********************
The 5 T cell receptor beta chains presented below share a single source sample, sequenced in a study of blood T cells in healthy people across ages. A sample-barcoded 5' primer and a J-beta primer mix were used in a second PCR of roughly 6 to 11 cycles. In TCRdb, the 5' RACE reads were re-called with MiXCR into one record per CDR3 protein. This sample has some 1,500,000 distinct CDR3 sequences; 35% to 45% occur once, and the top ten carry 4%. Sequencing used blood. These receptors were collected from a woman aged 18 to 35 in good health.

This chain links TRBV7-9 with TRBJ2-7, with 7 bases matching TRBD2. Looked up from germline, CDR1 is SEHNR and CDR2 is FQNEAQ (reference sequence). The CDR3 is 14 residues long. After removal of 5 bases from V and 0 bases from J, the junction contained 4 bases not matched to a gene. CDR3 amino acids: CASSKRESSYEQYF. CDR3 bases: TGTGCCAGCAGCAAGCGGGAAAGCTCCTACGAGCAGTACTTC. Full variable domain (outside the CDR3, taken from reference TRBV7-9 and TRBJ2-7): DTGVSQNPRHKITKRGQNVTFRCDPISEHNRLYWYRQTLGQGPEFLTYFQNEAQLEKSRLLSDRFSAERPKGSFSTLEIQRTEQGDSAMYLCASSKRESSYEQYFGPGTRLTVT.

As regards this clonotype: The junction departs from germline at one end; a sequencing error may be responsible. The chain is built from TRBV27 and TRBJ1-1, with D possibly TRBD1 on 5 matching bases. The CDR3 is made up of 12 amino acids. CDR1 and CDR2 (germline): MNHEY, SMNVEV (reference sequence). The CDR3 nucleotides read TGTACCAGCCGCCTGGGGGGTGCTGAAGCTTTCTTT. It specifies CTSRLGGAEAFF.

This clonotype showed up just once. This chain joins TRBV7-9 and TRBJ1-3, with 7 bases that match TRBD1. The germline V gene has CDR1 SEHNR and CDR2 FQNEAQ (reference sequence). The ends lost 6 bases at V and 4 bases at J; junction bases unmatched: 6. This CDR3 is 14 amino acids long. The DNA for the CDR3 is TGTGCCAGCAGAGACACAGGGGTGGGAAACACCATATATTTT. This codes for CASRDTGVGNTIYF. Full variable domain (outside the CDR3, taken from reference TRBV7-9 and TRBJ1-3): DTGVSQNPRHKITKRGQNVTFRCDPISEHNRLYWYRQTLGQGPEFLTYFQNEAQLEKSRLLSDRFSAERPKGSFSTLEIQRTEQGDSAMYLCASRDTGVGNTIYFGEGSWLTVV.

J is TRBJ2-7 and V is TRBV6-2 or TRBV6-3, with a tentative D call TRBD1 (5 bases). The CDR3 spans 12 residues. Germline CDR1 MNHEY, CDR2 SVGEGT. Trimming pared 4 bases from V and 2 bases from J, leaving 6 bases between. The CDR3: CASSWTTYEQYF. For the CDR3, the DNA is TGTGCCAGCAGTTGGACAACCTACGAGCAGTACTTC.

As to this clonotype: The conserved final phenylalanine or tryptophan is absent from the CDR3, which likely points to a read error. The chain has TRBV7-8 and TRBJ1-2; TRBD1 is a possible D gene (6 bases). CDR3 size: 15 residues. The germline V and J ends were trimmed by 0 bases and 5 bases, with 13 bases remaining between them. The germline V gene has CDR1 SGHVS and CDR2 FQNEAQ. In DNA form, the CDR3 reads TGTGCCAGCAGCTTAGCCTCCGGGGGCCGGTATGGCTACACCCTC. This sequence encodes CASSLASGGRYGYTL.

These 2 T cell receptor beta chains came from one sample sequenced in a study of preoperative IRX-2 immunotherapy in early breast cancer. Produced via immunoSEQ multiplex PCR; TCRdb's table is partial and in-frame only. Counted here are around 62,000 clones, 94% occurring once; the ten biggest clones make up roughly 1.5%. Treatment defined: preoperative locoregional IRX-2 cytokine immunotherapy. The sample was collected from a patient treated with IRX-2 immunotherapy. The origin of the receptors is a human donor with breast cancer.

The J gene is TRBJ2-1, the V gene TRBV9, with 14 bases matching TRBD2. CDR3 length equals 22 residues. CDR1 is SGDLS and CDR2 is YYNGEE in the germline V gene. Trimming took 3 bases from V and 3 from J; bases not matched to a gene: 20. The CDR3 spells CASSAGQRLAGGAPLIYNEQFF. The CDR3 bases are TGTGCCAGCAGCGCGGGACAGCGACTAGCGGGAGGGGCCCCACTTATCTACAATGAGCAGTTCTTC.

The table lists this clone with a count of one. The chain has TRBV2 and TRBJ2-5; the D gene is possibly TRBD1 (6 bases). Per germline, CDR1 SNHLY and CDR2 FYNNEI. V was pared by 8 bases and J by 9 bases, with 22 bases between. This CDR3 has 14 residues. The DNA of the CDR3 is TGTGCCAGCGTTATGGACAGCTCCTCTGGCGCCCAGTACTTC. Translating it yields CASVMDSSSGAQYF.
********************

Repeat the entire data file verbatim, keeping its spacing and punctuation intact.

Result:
The 5 T cell receptor beta chains presented below share a single source sample, sequenced in a study of blood T cells in healthy people across ages. A sample-barcoded 5' primer and a J-beta primer mix were used in a second PCR of roughly 6 to 11 cycles. In TCRdb, the 5' RACE reads were re-called with MiXCR into one record per CDR3 protein. This sample has some 1,500,000 distinct CDR3 sequences; 35% to 45% occur once, and the top ten carry 4%. Sequencing used blood. These receptors were collected from a woman aged 18 to 35 in good health.

This chain links TRBV7-9 with TRBJ2-7, with 7 bases matching TRBD2. Looked up from germline, CDR1 is SEHNR and CDR2 is FQNEAQ (reference sequence). The CDR3 is 14 residues long. After removal of 5 bases from V and 0 bases from J, the junction contained 4 bases not matched to a gene. CDR3 amino acids: CASSKRESSYEQYF. CDR3 bases: TGTGCCAGCAGCAAGCGGGAAAGCTCCTACGAGCAGTACTTC. Full variable domain (outside the CDR3, taken from reference TRBV7-9 and TRBJ2-7): DTGVSQNPRHKITKRGQNVTFRCDPISEHNRLYWYRQTLGQGPEFLTYFQNEAQLEKSRLLSDRFSAERPKGSFSTLEIQRTEQGDSAMYLCASSKRESSYEQYFGPGTRLTVT.

As regards this clonotype: The junction departs from germline at one end; a sequencing error may be responsible. The chain is built from TRBV27 and TRBJ1-1, with D possibly TRBD1 on 5 matching bases. The CDR3 is made up of 12 amino acids. CDR1 and CDR2 (germline): MNHEY, SMNVEV (reference sequence). The CDR3 nucleotides read TGTACCAGCCGCCTGGGGGGTGCTGAAGCTTTCTTT. It specifies CTSRLGGAEAFF.

This clonotype showed up just once. This chain joins TRBV7-9 and TRBJ1-3, with 7 bases that match TRBD1. The germline V gene has CDR1 SEHNR and CDR2 FQNEAQ (reference sequence). The ends lost 6 bases at V and 4 bases at J; junction bases unmatched: 6. This CDR3 is 14 amino acids long. The DNA for the CDR3 is TGTGCCAGCAGAGACACAGGGGTGGGAAACACCATATATTTT. This codes for CASRDTGVGNTIYF. Full variable domain (outside the CDR3, taken from reference TRBV7-9 and TRBJ1-3): DTGVSQNPRHKITKRGQNVTFRCDPISEHNRLYWYRQTLGQGPEFLTYFQNEAQLEKSRLLSDRFSAERPKGSFSTLEIQRTEQGDSAMYLCASRDTGVGNTIYFGEGSWLTVV.

J is TRBJ2-7 and V is TRBV6-2 or TRBV6-3, with a tentative D call TRBD1 (5 bases). The CDR3 spans 12 residues. Germline CDR1 MNHEY, CDR2 SVGEGT. Trimming pared 4 bases from V and 2 bases from J, leaving 6 bases between. The CDR3: CASSWTTYEQYF. For the CDR3, the DNA is TGTGCCAGCAGTTGGACAACCTACGAGCAGTACTTC.

As to this clonotype: The conserved final phenylalanine or tryptophan is absent from the CDR3, which likely points to a read error. The chain has TRBV7-8 and TRBJ1-2; TRBD1 is a possible D gene (6 bases). CDR3 size: 15 residues. The germline V and J ends were trimmed by 0 bases and 5 bases, with 13 bases remaining between them. The germline V gene has CDR1 SGHVS and CDR2 FQNEAQ. In DNA form, the CDR3 reads TGTGCCAGCAGCTTAGCCTCCGGGGGCCGGTATGGCTACACCCTC. This sequence encodes CASSLASGGRYGYTL.

These 2 T cell receptor beta chains came from one sample sequenced in a study of preoperative IRX-2 immunotherapy in early breast cancer. Produced via immunoSEQ multiplex PCR; TCRdb's table is partial and in-frame only. Counted here are around 62,000 clones, 94% occurring once; the ten biggest clones make up roughly 1.5%. Treatment defined: preoperative locoregional IRX-2 cytokine immunotherapy. The sample was collected from a patient treated with IRX-2 immunotherapy. The origin of the receptors is a human donor with breast cancer.

The J gene is TRBJ2-1, the V gene TRBV9, with 14 bases matching TRBD2. CDR3 length equals 22 residues. CDR1 is SGDLS and CDR2 is YYNGEE in the germline V gene. Trimming took 3 bases from V and 3 from J; bases not matched to a gene: 20. The CDR3 spells CASSAGQRLAGGAPLIYNEQFF. The CDR3 bases are TGTGCCAGCAGCGCGGGACAGCGACTAGCGGGAGGGGCCCCACTTATCTACAATGAGCAGTTCTTC.

The table lists this clone with a count of one. The chain has TRBV2 and TRBJ2-5; the D gene is possibly TRBD1 (6 bases). Per germline, CDR1 SNHLY and CDR2 FYNNEI. V was pared by 8 bases and J by 9 bases, with 22 bases between. This CDR3 has 14 residues. The DNA of the CDR3 is TGTGCCAGCGTTATGGACAGCTCCTCTGGCGCCCAGTACTTC. Translating it yields CASVMDSSSGAQYF.